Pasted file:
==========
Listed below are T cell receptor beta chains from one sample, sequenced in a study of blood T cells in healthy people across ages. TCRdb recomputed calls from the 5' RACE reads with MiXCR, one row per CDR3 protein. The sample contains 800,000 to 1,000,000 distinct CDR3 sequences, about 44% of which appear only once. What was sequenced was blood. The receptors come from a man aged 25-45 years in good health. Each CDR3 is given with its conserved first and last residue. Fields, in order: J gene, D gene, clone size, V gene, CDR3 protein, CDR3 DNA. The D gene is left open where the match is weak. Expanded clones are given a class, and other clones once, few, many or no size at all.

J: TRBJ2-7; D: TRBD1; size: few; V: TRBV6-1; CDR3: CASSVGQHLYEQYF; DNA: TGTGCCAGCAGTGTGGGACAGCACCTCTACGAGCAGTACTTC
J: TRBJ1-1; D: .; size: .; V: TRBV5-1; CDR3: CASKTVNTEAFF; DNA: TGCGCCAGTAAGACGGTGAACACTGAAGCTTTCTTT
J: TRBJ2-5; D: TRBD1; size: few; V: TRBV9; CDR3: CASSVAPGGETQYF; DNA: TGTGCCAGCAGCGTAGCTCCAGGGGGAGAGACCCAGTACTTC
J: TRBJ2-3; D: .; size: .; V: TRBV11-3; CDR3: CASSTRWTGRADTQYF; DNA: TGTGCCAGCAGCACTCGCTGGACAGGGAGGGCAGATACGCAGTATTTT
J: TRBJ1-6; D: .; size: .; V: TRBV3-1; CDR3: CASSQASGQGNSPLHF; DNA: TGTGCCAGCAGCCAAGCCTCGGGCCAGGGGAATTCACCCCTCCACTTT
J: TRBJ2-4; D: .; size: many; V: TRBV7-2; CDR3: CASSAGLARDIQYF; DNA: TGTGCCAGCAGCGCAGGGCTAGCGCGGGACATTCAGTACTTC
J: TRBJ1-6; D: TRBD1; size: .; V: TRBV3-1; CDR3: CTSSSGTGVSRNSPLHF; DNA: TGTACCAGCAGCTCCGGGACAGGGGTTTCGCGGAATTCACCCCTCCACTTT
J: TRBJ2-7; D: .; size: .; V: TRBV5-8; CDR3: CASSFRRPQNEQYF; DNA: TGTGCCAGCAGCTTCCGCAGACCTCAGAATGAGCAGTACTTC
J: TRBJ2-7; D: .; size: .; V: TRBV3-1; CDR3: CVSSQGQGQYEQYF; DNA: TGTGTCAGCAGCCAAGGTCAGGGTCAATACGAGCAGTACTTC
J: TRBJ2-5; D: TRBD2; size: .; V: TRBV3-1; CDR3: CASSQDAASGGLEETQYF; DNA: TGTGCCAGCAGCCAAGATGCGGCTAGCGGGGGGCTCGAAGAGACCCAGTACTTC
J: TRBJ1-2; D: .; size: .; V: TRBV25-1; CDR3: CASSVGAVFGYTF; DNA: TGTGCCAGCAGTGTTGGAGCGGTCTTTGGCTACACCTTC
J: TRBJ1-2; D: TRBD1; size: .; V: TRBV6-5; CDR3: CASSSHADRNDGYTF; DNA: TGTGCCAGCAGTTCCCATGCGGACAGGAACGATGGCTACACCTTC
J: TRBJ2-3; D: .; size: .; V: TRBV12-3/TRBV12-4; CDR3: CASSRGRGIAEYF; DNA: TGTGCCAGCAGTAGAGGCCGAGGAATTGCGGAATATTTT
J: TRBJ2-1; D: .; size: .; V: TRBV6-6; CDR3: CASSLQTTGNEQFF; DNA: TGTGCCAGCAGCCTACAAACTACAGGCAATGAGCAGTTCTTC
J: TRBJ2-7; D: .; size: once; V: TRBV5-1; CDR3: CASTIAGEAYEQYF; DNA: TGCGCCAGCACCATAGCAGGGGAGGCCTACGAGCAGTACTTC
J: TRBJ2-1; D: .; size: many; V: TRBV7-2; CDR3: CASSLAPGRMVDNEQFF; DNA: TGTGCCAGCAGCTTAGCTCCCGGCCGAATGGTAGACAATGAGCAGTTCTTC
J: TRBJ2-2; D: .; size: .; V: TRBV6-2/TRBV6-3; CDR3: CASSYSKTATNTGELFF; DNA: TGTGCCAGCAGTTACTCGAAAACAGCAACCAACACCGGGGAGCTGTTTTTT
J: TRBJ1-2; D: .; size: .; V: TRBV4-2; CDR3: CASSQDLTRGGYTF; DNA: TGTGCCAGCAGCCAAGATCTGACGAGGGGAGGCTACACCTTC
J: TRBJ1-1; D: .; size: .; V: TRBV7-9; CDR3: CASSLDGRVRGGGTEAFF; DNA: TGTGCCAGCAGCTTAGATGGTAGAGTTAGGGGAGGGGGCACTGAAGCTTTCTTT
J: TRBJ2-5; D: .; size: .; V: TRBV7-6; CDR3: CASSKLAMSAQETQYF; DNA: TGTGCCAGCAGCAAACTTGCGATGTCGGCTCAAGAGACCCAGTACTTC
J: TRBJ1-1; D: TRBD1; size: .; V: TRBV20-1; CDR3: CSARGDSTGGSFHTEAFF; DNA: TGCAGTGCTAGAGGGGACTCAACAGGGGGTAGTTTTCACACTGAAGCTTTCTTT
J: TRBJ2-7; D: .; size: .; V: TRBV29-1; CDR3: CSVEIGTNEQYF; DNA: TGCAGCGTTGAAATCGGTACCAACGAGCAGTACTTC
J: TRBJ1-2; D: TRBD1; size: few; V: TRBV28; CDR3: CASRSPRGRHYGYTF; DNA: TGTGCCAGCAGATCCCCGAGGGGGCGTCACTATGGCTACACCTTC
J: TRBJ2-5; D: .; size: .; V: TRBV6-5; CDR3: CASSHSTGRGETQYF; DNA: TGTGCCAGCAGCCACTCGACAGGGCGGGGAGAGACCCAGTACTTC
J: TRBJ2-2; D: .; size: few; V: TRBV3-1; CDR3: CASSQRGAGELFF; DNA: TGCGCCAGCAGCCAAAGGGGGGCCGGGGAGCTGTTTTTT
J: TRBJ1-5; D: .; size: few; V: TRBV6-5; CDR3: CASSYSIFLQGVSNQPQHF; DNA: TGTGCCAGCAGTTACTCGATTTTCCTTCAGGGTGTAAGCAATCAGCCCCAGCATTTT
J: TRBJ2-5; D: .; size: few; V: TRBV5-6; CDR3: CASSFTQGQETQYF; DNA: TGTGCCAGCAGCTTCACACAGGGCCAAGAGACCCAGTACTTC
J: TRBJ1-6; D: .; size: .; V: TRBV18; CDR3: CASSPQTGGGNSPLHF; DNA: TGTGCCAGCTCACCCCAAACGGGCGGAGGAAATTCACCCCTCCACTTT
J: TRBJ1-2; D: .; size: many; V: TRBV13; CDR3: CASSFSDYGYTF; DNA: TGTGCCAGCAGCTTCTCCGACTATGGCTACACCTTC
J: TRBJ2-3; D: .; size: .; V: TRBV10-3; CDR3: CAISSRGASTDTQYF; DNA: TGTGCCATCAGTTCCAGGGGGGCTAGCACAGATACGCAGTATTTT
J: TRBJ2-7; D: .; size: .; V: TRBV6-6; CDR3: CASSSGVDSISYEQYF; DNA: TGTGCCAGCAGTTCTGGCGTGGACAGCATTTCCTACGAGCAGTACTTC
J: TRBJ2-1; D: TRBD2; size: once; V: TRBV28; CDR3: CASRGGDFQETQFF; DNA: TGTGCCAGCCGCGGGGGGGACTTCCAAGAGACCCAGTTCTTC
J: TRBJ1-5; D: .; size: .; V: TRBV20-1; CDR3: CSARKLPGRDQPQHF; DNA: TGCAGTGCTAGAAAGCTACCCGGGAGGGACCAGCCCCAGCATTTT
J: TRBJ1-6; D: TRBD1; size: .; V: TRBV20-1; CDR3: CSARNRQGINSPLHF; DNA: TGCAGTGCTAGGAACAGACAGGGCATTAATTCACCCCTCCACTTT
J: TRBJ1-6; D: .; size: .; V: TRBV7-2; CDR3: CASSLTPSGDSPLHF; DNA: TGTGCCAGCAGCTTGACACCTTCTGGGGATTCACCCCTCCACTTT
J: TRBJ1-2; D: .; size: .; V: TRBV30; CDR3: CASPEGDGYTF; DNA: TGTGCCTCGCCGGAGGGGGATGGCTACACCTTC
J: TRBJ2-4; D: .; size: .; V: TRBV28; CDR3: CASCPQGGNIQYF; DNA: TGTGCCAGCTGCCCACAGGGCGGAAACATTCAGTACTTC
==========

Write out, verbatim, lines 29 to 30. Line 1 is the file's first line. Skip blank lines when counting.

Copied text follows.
J: TRBJ1-6; D: .; size: .; V: TRBV18; CDR3: CASSPQTGGGNSPLHF; DNA: TGTGCCAGCTCACCCCAAACGGGCGGAGGAAATTCACCCCTCCACTTT
J: TRBJ1-2; D: .; size: many; V: TRBV13; CDR3: CASSFSDYGYTF; DNA: TGTGCCAGCAGCTTCTCCGACTATGGCTACACCTTC